What would be the simplest, straightest-forwardest way to determine the following:

  1. Whether A,B,C is non-randomly distributed in each single group (IE: are there more A's in group 1 than random chance would predict?)
  2. Whether the distribution of A,B,C is different between the groups. (IE: Group 1 is has more Cs than Bs, so does Group 2 - but is the difference between the two groups significant?)


Group,  A,   B,   C,
   1,   126, 357, 348   N=382
   2,   86,  196, 139   N=207
   3,   63,  185, 162   N=193

And in handy R-ready format:

A <- c(126,86,63,54,47,40,32,32,29,29,27,26,20,18,14)
B <- c(357,196,185,137,95,74,45,69,64,49,54,80,62,41,56)
C <- c(348,139,162,126,82,69,35,63,40,42,40,55,44,29,35)
N <- c(382,207,193,143,100,80,45,70,70,53,55,84,67,42,57)

A,B,C are counts of presence/absence of traits within each group, so lots of As in group 1 are not . Groups are each separate non-related populations.

Example: lets say each group represents a species of lizard, while A, B, C indicate whether the lizard has spots on its head(A), Body(B), or Tail(C). For species 1 (Group 1) 382 lizards were examined, 126 had spots on their head, 357 on their body, 348 on their tail... Of 207 lizards in species 2, 86 had spotty heads, 196 spotty bodies, 139 spotty tails.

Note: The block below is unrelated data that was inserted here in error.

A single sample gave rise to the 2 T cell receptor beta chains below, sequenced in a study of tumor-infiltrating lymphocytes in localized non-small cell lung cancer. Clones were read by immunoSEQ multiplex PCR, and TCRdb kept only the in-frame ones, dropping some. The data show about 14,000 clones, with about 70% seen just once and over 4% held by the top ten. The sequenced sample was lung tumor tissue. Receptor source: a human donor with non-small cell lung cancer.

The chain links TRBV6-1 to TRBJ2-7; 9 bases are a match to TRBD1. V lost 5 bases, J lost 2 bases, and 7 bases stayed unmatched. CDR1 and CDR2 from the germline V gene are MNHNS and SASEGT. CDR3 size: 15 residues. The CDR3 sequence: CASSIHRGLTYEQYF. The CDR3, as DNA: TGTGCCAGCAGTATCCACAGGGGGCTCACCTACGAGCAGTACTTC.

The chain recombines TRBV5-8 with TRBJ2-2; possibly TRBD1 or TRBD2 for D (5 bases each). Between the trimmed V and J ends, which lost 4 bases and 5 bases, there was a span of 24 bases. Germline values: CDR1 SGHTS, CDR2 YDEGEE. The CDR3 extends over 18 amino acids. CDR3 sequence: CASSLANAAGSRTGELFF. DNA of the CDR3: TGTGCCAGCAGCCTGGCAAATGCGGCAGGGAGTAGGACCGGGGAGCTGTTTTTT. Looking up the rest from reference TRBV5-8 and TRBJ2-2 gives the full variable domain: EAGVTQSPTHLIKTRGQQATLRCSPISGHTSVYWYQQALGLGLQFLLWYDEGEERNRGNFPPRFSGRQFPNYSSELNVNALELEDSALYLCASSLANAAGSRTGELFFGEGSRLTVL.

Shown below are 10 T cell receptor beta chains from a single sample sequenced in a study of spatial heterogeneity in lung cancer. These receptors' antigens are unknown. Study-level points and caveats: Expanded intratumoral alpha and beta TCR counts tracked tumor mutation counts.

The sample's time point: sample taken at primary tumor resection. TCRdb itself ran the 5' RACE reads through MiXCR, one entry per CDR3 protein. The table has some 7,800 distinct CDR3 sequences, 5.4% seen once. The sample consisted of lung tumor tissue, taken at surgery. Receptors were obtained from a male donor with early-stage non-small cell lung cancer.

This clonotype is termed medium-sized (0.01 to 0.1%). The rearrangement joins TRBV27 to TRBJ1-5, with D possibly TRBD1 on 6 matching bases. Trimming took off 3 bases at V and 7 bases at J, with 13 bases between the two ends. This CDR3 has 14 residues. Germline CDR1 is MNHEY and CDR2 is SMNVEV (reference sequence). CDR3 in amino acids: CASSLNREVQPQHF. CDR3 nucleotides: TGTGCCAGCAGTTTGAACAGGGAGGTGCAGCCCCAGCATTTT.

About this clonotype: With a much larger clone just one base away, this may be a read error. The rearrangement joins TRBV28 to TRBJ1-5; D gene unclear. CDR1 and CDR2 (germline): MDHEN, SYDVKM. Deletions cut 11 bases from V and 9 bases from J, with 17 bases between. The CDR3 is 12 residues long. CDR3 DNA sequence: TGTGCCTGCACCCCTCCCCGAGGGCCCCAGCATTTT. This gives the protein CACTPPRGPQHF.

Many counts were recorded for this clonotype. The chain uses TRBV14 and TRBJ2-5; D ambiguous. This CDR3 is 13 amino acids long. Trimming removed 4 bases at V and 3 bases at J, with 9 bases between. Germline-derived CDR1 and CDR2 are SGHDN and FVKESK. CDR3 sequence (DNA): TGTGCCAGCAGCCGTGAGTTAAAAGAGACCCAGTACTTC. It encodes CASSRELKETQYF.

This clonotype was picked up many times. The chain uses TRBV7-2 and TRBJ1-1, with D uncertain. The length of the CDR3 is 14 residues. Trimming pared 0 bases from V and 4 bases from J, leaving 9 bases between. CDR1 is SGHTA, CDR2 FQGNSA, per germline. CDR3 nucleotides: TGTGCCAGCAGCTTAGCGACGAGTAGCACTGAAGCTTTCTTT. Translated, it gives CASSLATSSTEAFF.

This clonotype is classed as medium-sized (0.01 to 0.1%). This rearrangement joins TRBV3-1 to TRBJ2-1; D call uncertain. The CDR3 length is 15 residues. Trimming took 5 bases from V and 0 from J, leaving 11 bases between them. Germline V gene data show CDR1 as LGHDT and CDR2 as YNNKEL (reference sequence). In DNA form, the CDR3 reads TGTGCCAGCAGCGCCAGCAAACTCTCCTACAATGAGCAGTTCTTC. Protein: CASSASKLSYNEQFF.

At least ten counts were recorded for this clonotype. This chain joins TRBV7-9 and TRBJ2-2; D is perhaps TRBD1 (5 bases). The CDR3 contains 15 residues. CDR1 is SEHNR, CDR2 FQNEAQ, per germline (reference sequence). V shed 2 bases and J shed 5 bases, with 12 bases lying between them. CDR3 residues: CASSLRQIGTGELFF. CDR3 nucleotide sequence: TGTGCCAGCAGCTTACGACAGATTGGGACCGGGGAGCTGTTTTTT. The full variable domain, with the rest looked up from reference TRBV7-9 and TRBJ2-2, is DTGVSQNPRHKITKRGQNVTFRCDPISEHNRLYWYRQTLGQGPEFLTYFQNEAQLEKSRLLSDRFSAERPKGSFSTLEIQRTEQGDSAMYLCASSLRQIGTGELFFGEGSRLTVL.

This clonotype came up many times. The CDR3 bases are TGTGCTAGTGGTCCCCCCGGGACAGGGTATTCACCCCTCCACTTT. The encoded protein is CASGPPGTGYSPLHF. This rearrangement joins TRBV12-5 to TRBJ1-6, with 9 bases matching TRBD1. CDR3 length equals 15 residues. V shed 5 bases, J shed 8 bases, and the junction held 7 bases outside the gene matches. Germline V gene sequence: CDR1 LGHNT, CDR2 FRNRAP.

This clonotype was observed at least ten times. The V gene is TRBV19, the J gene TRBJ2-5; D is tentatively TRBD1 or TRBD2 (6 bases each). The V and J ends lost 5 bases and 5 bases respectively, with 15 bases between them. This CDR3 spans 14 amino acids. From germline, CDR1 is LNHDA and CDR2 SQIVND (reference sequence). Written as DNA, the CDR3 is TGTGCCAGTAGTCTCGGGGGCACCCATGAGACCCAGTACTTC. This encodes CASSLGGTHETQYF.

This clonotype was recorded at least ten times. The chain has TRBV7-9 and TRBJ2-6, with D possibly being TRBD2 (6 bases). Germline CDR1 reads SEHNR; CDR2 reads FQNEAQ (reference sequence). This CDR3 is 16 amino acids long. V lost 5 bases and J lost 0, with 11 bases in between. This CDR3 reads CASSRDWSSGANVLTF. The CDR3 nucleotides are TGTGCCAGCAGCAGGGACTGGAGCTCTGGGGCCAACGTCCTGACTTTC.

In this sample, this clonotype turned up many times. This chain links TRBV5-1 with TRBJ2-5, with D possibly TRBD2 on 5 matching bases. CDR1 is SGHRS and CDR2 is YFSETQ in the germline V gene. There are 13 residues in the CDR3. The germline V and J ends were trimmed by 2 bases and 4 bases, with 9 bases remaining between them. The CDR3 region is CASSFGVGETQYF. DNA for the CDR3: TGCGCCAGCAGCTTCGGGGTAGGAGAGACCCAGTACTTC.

So, is spottiness non-random for members in a group? And does spottiness vary significantly between the groups?

I think this is a basic fundamental question, but while I have been bashing through countless pages of theory explaining different models looking at more complex situations, I have totally lost sight of the basics -- which I have only just recently learned.

Thanks for helping me get back on track.


For question 2, I would start by looking at the distributions of the percentages of each group that have a given trait. e.g.:

A <- c(126,86,63,54,47,40,32,32,29,29,27,26,20,18,14)
B <- c(357,196,185,137,95,74,45,69,64,49,54,80,62,41,56)
C <- c(348,139,162,126,82,69,35,63,40,42,40,55,44,29,35)
N <- c(382,207,193,143,100,80,45,70,70,53,55,84,67,42,57)

A <- A/N
B <- B/N
C <- C/N

Then you can make some stem and leaf plots to examine the distributions:

> stem(A)

  The decimal point is 1 digit(s) to the left of the |

  2 | 5
  3 | 01338
  4 | 123679
  5 | 05
  6 | 
  7 | 1

> stem(B)

  The decimal point is 2 digit(s) to the left of the |

   90 | 4
   92 | 5555
   94 | 70289
   96 | 6
   98 | 226
  100 | 0

> stem(C)

  The decimal point is 1 digit(s) to the left of the |